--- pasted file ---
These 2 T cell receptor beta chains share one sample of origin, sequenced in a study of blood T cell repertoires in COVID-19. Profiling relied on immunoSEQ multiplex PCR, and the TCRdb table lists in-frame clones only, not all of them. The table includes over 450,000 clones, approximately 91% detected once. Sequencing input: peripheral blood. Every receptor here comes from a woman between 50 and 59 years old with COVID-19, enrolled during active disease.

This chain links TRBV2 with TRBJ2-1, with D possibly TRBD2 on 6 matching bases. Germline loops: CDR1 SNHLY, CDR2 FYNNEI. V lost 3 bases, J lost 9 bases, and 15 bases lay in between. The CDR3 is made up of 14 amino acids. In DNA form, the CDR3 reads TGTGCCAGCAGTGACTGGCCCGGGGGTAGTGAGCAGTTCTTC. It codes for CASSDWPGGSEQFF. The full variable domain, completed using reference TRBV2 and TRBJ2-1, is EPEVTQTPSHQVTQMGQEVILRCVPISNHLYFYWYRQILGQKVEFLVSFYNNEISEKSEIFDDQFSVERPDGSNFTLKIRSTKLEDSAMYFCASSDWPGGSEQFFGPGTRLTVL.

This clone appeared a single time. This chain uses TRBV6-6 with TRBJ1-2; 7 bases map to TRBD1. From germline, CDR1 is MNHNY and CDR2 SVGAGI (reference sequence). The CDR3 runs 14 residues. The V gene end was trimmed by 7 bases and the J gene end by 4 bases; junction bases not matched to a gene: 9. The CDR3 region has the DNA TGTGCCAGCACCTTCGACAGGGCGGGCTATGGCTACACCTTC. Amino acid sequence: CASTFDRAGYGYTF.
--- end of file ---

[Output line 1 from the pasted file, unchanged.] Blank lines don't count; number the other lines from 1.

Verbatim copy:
These 2 T cell receptor beta chains share one sample of origin, sequenced in a study of blood T cell repertoires in COVID-19. Profiling relied on immunoSEQ multiplex PCR, and the TCRdb table lists in-frame clones only, not all of them. The table includes over 450,000 clones, approximately 91% detected once. Sequencing input: peripheral blood. Every receptor here comes from a woman between 50 and 59 years old with COVID-19, enrolled during active disease.